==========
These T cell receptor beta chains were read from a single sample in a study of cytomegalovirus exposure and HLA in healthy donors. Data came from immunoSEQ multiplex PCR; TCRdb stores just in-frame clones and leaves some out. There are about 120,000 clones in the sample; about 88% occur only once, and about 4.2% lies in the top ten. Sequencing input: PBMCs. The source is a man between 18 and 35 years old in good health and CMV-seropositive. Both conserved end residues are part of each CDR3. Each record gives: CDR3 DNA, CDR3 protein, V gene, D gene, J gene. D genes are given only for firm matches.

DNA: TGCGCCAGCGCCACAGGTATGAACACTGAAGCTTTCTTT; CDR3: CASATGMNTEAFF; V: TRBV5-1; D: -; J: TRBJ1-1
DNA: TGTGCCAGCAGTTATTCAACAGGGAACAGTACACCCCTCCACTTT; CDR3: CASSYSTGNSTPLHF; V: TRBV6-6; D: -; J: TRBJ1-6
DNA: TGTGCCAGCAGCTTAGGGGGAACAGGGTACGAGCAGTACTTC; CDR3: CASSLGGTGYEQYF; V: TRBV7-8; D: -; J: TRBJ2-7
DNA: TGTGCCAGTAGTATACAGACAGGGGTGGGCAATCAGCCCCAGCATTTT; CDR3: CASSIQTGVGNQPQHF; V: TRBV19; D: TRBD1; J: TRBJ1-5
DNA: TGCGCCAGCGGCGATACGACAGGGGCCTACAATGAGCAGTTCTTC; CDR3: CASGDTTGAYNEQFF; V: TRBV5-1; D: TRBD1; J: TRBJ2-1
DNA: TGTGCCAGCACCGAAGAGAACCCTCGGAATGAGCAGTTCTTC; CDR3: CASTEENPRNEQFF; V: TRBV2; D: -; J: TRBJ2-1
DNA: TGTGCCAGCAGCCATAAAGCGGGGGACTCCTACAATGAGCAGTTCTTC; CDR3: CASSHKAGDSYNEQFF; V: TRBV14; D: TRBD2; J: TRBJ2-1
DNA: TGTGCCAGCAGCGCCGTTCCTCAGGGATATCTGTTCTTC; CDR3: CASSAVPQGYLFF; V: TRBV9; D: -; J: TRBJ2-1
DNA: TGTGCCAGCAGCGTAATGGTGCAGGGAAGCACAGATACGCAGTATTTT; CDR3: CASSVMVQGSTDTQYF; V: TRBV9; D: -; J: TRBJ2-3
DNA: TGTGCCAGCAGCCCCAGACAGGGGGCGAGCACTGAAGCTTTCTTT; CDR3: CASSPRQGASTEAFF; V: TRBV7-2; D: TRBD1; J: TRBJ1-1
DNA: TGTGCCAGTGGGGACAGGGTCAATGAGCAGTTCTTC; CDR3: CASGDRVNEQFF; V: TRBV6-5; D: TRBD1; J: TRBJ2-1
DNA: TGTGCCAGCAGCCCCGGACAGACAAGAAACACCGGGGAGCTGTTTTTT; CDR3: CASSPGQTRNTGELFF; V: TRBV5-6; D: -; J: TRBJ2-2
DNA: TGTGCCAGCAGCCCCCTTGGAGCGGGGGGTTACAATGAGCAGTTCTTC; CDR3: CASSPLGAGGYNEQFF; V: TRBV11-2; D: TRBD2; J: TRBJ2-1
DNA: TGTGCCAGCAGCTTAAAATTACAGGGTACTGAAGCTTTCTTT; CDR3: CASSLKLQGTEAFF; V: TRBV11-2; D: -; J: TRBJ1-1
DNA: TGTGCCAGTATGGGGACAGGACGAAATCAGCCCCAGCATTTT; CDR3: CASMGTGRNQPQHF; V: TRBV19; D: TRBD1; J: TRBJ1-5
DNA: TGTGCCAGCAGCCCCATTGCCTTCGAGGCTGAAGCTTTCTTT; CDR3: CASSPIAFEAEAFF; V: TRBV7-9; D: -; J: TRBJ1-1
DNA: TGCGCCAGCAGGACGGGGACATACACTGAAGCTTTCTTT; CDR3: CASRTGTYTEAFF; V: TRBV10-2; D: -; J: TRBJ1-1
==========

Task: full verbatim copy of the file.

These T cell receptor beta chains were read from a single sample in a study of cytomegalovirus exposure and HLA in healthy donors. Data came from immunoSEQ multiplex PCR; TCRdb stores just in-frame clones and leaves some out. There are about 120,000 clones in the sample; about 88% occur only once, and about 4.2% lies in the top ten. Sequencing input: PBMCs. The source is a man between 18 and 35 years old in good health and CMV-seropositive. Both conserved end residues are part of each CDR3. Each record gives: CDR3 DNA, CDR3 protein, V gene, D gene, J gene. D genes are given only for firm matches.

DNA: TGCGCCAGCGCCACAGGTATGAACACTGAAGCTTTCTTT; CDR3: CASATGMNTEAFF; V: TRBV5-1; D: -; J: TRBJ1-1
DNA: TGTGCCAGCAGTTATTCAACAGGGAACAGTACACCCCTCCACTTT; CDR3: CASSYSTGNSTPLHF; V: TRBV6-6; D: -; J: TRBJ1-6
DNA: TGTGCCAGCAGCTTAGGGGGAACAGGGTACGAGCAGTACTTC; CDR3: CASSLGGTGYEQYF; V: TRBV7-8; D: -; J: TRBJ2-7
DNA: TGTGCCAGTAGTATACAGACAGGGGTGGGCAATCAGCCCCAGCATTTT; CDR3: CASSIQTGVGNQPQHF; V: TRBV19; D: TRBD1; J: TRBJ1-5
DNA: TGCGCCAGCGGCGATACGACAGGGGCCTACAATGAGCAGTTCTTC; CDR3: CASGDTTGAYNEQFF; V: TRBV5-1; D: TRBD1; J: TRBJ2-1
DNA: TGTGCCAGCACCGAAGAGAACCCTCGGAATGAGCAGTTCTTC; CDR3: CASTEENPRNEQFF; V: TRBV2; D: -; J: TRBJ2-1
DNA: TGTGCCAGCAGCCATAAAGCGGGGGACTCCTACAATGAGCAGTTCTTC; CDR3: CASSHKAGDSYNEQFF; V: TRBV14; D: TRBD2; J: TRBJ2-1
DNA: TGTGCCAGCAGCGCCGTTCCTCAGGGATATCTGTTCTTC; CDR3: CASSAVPQGYLFF; V: TRBV9; D: -; J: TRBJ2-1
DNA: TGTGCCAGCAGCGTAATGGTGCAGGGAAGCACAGATACGCAGTATTTT; CDR3: CASSVMVQGSTDTQYF; V: TRBV9; D: -; J: TRBJ2-3
DNA: TGTGCCAGCAGCCCCAGACAGGGGGCGAGCACTGAAGCTTTCTTT; CDR3: CASSPRQGASTEAFF; V: TRBV7-2; D: TRBD1; J: TRBJ1-1
DNA: TGTGCCAGTGGGGACAGGGTCAATGAGCAGTTCTTC; CDR3: CASGDRVNEQFF; V: TRBV6-5; D: TRBD1; J: TRBJ2-1
DNA: TGTGCCAGCAGCCCCGGACAGACAAGAAACACCGGGGAGCTGTTTTTT; CDR3: CASSPGQTRNTGELFF; V: TRBV5-6; D: -; J: TRBJ2-2
DNA: TGTGCCAGCAGCCCCCTTGGAGCGGGGGGTTACAATGAGCAGTTCTTC; CDR3: CASSPLGAGGYNEQFF; V: TRBV11-2; D: TRBD2; J: TRBJ2-1
DNA: TGTGCCAGCAGCTTAAAATTACAGGGTACTGAAGCTTTCTTT; CDR3: CASSLKLQGTEAFF; V: TRBV11-2; D: -; J: TRBJ1-1
DNA: TGTGCCAGTATGGGGACAGGACGAAATCAGCCCCAGCATTTT; CDR3: CASMGTGRNQPQHF; V: TRBV19; D: TRBD1; J: TRBJ1-5
DNA: TGTGCCAGCAGCCCCATTGCCTTCGAGGCTGAAGCTTTCTTT; CDR3: CASSPIAFEAEAFF; V: TRBV7-9; D: -; J: TRBJ1-1
DNA: TGCGCCAGCAGGACGGGGACATACACTGAAGCTTTCTTT; CDR3: CASRTGTYTEAFF; V: TRBV10-2; D: -; J: TRBJ1-1